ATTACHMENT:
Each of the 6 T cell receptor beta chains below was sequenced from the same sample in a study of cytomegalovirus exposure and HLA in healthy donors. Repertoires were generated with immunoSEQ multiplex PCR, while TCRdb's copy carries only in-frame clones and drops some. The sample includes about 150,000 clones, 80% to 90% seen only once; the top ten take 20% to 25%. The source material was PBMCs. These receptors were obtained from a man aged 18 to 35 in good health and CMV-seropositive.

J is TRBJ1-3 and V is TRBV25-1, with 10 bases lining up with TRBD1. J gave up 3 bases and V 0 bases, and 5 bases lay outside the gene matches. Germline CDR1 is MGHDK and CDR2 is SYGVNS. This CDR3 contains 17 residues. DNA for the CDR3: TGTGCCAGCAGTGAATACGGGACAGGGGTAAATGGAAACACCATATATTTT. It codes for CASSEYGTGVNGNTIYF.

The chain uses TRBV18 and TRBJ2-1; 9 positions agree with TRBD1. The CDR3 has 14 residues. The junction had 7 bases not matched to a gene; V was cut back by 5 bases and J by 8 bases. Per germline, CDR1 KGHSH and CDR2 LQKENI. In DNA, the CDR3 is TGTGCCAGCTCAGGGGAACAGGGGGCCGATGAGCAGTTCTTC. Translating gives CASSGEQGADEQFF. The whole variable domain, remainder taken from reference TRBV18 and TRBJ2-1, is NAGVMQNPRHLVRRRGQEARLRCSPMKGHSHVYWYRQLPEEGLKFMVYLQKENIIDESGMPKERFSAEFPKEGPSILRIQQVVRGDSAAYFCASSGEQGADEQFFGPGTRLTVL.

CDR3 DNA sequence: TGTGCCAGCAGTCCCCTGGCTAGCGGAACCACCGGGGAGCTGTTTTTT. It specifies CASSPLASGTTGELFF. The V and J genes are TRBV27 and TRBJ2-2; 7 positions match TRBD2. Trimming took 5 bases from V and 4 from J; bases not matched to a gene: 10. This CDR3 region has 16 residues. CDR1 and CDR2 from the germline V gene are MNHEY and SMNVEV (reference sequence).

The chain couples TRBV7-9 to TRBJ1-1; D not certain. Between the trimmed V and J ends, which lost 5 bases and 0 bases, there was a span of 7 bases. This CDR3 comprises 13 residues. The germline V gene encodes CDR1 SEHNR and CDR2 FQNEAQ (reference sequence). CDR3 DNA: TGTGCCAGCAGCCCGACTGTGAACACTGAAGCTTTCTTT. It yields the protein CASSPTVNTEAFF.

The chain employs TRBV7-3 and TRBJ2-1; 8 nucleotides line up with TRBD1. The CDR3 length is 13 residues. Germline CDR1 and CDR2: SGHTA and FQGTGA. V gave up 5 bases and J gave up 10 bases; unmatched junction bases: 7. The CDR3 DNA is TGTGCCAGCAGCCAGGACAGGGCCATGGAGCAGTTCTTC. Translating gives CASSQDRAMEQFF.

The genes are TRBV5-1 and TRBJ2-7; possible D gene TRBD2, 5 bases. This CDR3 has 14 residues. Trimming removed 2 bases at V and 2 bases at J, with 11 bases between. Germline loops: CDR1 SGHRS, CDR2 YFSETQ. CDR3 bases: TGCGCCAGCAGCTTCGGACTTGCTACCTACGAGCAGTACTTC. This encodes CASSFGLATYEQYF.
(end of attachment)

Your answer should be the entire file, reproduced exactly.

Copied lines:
Each of the 6 T cell receptor beta chains below was sequenced from the same sample in a study of cytomegalovirus exposure and HLA in healthy donors. Repertoires were generated with immunoSEQ multiplex PCR, while TCRdb's copy carries only in-frame clones and drops some. The sample includes about 150,000 clones, 80% to 90% seen only once; the top ten take 20% to 25%. The source material was PBMCs. These receptors were obtained from a man aged 18 to 35 in good health and CMV-seropositive.

J is TRBJ1-3 and V is TRBV25-1, with 10 bases lining up with TRBD1. J gave up 3 bases and V 0 bases, and 5 bases lay outside the gene matches. Germline CDR1 is MGHDK and CDR2 is SYGVNS. This CDR3 contains 17 residues. DNA for the CDR3: TGTGCCAGCAGTGAATACGGGACAGGGGTAAATGGAAACACCATATATTTT. It codes for CASSEYGTGVNGNTIYF.

The chain uses TRBV18 and TRBJ2-1; 9 positions agree with TRBD1. The CDR3 has 14 residues. The junction had 7 bases not matched to a gene; V was cut back by 5 bases and J by 8 bases. Per germline, CDR1 KGHSH and CDR2 LQKENI. In DNA, the CDR3 is TGTGCCAGCTCAGGGGAACAGGGGGCCGATGAGCAGTTCTTC. Translating gives CASSGEQGADEQFF. The whole variable domain, remainder taken from reference TRBV18 and TRBJ2-1, is NAGVMQNPRHLVRRRGQEARLRCSPMKGHSHVYWYRQLPEEGLKFMVYLQKENIIDESGMPKERFSAEFPKEGPSILRIQQVVRGDSAAYFCASSGEQGADEQFFGPGTRLTVL.

CDR3 DNA sequence: TGTGCCAGCAGTCCCCTGGCTAGCGGAACCACCGGGGAGCTGTTTTTT. It specifies CASSPLASGTTGELFF. The V and J genes are TRBV27 and TRBJ2-2; 7 positions match TRBD2. Trimming took 5 bases from V and 4 from J; bases not matched to a gene: 10. This CDR3 region has 16 residues. CDR1 and CDR2 from the germline V gene are MNHEY and SMNVEV (reference sequence).

The chain couples TRBV7-9 to TRBJ1-1; D not certain. Between the trimmed V and J ends, which lost 5 bases and 0 bases, there was a span of 7 bases. This CDR3 comprises 13 residues. The germline V gene encodes CDR1 SEHNR and CDR2 FQNEAQ (reference sequence). CDR3 DNA: TGTGCCAGCAGCCCGACTGTGAACACTGAAGCTTTCTTT. It yields the protein CASSPTVNTEAFF.

The chain employs TRBV7-3 and TRBJ2-1; 8 nucleotides line up with TRBD1. The CDR3 length is 13 residues. Germline CDR1 and CDR2: SGHTA and FQGTGA. V gave up 5 bases and J gave up 10 bases; unmatched junction bases: 7. The CDR3 DNA is TGTGCCAGCAGCCAGGACAGGGCCATGGAGCAGTTCTTC. Translating gives CASSQDRAMEQFF.

The genes are TRBV5-1 and TRBJ2-7; possible D gene TRBD2, 5 bases. This CDR3 has 14 residues. Trimming removed 2 bases at V and 2 bases at J, with 11 bases between. Germline loops: CDR1 SGHRS, CDR2 YFSETQ. CDR3 bases: TGCGCCAGCAGCTTCGGACTTGCTACCTACGAGCAGTACTTC. This encodes CASSFGLATYEQYF.